Walter Bianco's liver is severely damaged by hepatitis C, but insurers had refused to pay for the medications that could cure him.
Alexandra Olgin for NPR

Originally published on Fri May 16, 2014 12:27 pm

Federal Medicare officials are embracing medical guidelines for the treatment of hepatitis C that could result in tens of thousands of older Americans getting access to expensive new drugs that can cure the deadly infection.

This policy change would pay for treatment with a combination of new, expensive drugs for patients who haven't responded to older treatment regimens and are approaching or have cirrhosis of the liver.

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NPR Story
3:58 am
Fri May 16, 2014

Propublica: Doctors Overcharge Medicare For Office Visit

Originally published on Fri May 16, 2014 11:07 am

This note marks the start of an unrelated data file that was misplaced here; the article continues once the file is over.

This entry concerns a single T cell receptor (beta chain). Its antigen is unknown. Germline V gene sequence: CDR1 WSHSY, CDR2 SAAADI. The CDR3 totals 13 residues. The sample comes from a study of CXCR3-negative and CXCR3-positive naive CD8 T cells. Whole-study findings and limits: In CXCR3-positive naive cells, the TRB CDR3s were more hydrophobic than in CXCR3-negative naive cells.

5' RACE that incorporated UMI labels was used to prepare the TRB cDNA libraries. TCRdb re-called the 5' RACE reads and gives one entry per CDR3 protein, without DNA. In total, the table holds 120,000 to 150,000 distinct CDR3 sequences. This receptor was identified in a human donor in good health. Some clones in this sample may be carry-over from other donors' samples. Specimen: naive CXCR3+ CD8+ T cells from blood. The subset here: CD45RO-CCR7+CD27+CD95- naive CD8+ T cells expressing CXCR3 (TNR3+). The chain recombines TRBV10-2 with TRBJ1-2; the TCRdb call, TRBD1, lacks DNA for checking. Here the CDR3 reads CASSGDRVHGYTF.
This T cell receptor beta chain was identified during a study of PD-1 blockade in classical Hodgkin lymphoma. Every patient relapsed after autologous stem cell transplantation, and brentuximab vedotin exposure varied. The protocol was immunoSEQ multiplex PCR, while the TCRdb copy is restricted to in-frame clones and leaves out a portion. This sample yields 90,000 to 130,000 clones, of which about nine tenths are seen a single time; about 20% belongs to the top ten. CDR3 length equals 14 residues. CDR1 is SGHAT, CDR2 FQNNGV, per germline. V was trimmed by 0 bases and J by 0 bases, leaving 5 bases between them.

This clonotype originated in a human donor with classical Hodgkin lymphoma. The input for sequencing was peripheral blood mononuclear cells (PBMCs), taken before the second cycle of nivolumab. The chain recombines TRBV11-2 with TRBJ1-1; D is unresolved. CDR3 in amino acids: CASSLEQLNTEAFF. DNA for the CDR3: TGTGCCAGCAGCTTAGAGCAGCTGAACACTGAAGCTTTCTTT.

Transcript

STEVE INSKEEP, HOST:

It's MORNING EDITION from NPR News. I'm Steve Inskeep. Medicare pays for more than 200 million office visits each year. Most visits require only a modest amount of time and expertise. But a new investigation by the nonprofit news organization ProPublica suggests that hundreds of health professionals are overcharging Medicare for office visits. ProPublica senior reporter Charles Ornstein tells us what he found.

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Shots - Health News
2:44 am
Fri May 16, 2014

Corruption In Ukraine Robs HIV Patients Of Crucial Medicine

The mask of this Kiev protester (at a 2012 demonstration demanding more funding for HIV treatment) reads "quarantine." There are enough drugs to treat only half the HIV patients in Ukraine.
Sergei Supinsky AFP/Getty Images

Originally published on Fri May 16, 2014 11:07 am

I recently took a Ukrainian taxi from the airport to my hotel. The fare should have been $20. The cab driver was adamant that I pay $30. When I finally paid him $30, the driver gave me a receipt with a wink. He'd made it out for $40.

The driver got a cut by overcharging me, and assumed that I would take a cut by overcharging NPR (which I did not).

In Ukraine, corruption is a daily fact of life. It reaches into big business, law enforcement, education and even the smallest transactions between people on the street.